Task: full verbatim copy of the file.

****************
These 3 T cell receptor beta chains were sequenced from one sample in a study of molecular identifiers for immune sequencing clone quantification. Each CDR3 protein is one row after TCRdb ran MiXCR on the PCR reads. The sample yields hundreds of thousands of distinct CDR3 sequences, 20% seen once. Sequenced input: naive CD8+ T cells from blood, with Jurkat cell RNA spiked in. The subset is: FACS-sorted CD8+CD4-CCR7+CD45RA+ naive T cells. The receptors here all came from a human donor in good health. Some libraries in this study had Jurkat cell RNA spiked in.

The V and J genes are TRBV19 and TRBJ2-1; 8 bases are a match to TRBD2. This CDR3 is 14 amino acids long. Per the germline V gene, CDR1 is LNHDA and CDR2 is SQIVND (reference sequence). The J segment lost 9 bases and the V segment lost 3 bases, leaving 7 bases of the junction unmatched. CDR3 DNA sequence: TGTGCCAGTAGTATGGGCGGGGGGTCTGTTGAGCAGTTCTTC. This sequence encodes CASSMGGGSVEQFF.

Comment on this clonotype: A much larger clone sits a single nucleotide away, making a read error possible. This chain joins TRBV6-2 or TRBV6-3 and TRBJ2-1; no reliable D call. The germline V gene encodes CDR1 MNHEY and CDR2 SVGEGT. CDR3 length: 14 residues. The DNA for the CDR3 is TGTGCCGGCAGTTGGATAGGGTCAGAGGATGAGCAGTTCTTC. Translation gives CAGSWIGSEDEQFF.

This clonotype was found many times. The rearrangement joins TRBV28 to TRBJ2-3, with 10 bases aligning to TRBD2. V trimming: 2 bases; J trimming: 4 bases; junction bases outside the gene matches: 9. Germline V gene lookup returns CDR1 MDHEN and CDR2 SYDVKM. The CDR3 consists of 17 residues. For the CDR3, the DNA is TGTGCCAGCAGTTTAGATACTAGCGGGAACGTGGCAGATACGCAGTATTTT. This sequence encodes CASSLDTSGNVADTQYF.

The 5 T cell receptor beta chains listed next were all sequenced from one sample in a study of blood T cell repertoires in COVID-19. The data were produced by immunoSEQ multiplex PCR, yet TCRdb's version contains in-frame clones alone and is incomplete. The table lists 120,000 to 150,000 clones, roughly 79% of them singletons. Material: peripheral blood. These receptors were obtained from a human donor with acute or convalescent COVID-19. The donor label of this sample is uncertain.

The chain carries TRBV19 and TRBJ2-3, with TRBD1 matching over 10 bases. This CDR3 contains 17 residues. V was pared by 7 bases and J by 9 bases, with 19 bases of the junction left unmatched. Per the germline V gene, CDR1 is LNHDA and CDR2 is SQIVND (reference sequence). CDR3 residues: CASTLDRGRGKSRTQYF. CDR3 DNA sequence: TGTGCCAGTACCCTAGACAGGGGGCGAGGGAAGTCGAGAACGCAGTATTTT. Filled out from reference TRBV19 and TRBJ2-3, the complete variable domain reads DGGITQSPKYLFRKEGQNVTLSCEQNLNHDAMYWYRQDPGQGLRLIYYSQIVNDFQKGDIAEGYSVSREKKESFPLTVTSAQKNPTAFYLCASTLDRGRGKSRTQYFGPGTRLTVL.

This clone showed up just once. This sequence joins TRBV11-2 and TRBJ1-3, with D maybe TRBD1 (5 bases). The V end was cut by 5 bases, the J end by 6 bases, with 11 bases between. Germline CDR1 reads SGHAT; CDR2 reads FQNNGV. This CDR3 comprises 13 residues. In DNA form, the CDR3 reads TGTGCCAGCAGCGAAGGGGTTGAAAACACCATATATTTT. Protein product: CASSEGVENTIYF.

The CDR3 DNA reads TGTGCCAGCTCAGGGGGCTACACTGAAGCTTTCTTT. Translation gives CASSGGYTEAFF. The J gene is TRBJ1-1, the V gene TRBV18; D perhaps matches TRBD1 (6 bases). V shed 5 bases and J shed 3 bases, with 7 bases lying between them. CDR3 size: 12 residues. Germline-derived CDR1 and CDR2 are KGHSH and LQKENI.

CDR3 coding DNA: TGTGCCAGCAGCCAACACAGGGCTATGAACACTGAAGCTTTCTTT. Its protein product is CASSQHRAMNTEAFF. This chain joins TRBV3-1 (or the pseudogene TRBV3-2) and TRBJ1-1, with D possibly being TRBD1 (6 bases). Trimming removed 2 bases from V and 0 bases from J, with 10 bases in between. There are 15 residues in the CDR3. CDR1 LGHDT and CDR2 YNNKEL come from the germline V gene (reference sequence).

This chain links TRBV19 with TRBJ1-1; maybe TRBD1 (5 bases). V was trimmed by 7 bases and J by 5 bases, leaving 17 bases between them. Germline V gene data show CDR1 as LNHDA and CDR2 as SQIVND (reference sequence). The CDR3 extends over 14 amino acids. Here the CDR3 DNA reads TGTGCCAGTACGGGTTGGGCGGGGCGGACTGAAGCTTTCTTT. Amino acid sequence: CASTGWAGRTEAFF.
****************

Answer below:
These 3 T cell receptor beta chains were sequenced from one sample in a study of molecular identifiers for immune sequencing clone quantification. Each CDR3 protein is one row after TCRdb ran MiXCR on the PCR reads. The sample yields hundreds of thousands of distinct CDR3 sequences, 20% seen once. Sequenced input: naive CD8+ T cells from blood, with Jurkat cell RNA spiked in. The subset is: FACS-sorted CD8+CD4-CCR7+CD45RA+ naive T cells. The receptors here all came from a human donor in good health. Some libraries in this study had Jurkat cell RNA spiked in.

The V and J genes are TRBV19 and TRBJ2-1; 8 bases are a match to TRBD2. This CDR3 is 14 amino acids long. Per the germline V gene, CDR1 is LNHDA and CDR2 is SQIVND (reference sequence). The J segment lost 9 bases and the V segment lost 3 bases, leaving 7 bases of the junction unmatched. CDR3 DNA sequence: TGTGCCAGTAGTATGGGCGGGGGGTCTGTTGAGCAGTTCTTC. This sequence encodes CASSMGGGSVEQFF.

Comment on this clonotype: A much larger clone sits a single nucleotide away, making a read error possible. This chain joins TRBV6-2 or TRBV6-3 and TRBJ2-1; no reliable D call. The germline V gene encodes CDR1 MNHEY and CDR2 SVGEGT. CDR3 length: 14 residues. The DNA for the CDR3 is TGTGCCGGCAGTTGGATAGGGTCAGAGGATGAGCAGTTCTTC. Translation gives CAGSWIGSEDEQFF.

This clonotype was found many times. The rearrangement joins TRBV28 to TRBJ2-3, with 10 bases aligning to TRBD2. V trimming: 2 bases; J trimming: 4 bases; junction bases outside the gene matches: 9. Germline V gene lookup returns CDR1 MDHEN and CDR2 SYDVKM. The CDR3 consists of 17 residues. For the CDR3, the DNA is TGTGCCAGCAGTTTAGATACTAGCGGGAACGTGGCAGATACGCAGTATTTT. This sequence encodes CASSLDTSGNVADTQYF.

The 5 T cell receptor beta chains listed next were all sequenced from one sample in a study of blood T cell repertoires in COVID-19. The data were produced by immunoSEQ multiplex PCR, yet TCRdb's version contains in-frame clones alone and is incomplete. The table lists 120,000 to 150,000 clones, roughly 79% of them singletons. Material: peripheral blood. These receptors were obtained from a human donor with acute or convalescent COVID-19. The donor label of this sample is uncertain.

The chain carries TRBV19 and TRBJ2-3, with TRBD1 matching over 10 bases. This CDR3 contains 17 residues. V was pared by 7 bases and J by 9 bases, with 19 bases of the junction left unmatched. Per the germline V gene, CDR1 is LNHDA and CDR2 is SQIVND (reference sequence). CDR3 residues: CASTLDRGRGKSRTQYF. CDR3 DNA sequence: TGTGCCAGTACCCTAGACAGGGGGCGAGGGAAGTCGAGAACGCAGTATTTT. Filled out from reference TRBV19 and TRBJ2-3, the complete variable domain reads DGGITQSPKYLFRKEGQNVTLSCEQNLNHDAMYWYRQDPGQGLRLIYYSQIVNDFQKGDIAEGYSVSREKKESFPLTVTSAQKNPTAFYLCASTLDRGRGKSRTQYFGPGTRLTVL.

This clone showed up just once. This sequence joins TRBV11-2 and TRBJ1-3, with D maybe TRBD1 (5 bases). The V end was cut by 5 bases, the J end by 6 bases, with 11 bases between. Germline CDR1 reads SGHAT; CDR2 reads FQNNGV. This CDR3 comprises 13 residues. In DNA form, the CDR3 reads TGTGCCAGCAGCGAAGGGGTTGAAAACACCATATATTTT. Protein product: CASSEGVENTIYF.

The CDR3 DNA reads TGTGCCAGCTCAGGGGGCTACACTGAAGCTTTCTTT. Translation gives CASSGGYTEAFF. The J gene is TRBJ1-1, the V gene TRBV18; D perhaps matches TRBD1 (6 bases). V shed 5 bases and J shed 3 bases, with 7 bases lying between them. CDR3 size: 12 residues. Germline-derived CDR1 and CDR2 are KGHSH and LQKENI.

CDR3 coding DNA: TGTGCCAGCAGCCAACACAGGGCTATGAACACTGAAGCTTTCTTT. Its protein product is CASSQHRAMNTEAFF. This chain joins TRBV3-1 (or the pseudogene TRBV3-2) and TRBJ1-1, with D possibly being TRBD1 (6 bases). Trimming removed 2 bases from V and 0 bases from J, with 10 bases in between. There are 15 residues in the CDR3. CDR1 LGHDT and CDR2 YNNKEL come from the germline V gene (reference sequence).

This chain links TRBV19 with TRBJ1-1; maybe TRBD1 (5 bases). V was trimmed by 7 bases and J by 5 bases, leaving 17 bases between them. Germline V gene data show CDR1 as LNHDA and CDR2 as SQIVND (reference sequence). The CDR3 extends over 14 amino acids. Here the CDR3 DNA reads TGTGCCAGTACGGGTTGGGCGGGGCGGACTGAAGCTTTCTTT. Amino acid sequence: CASTGWAGRTEAFF.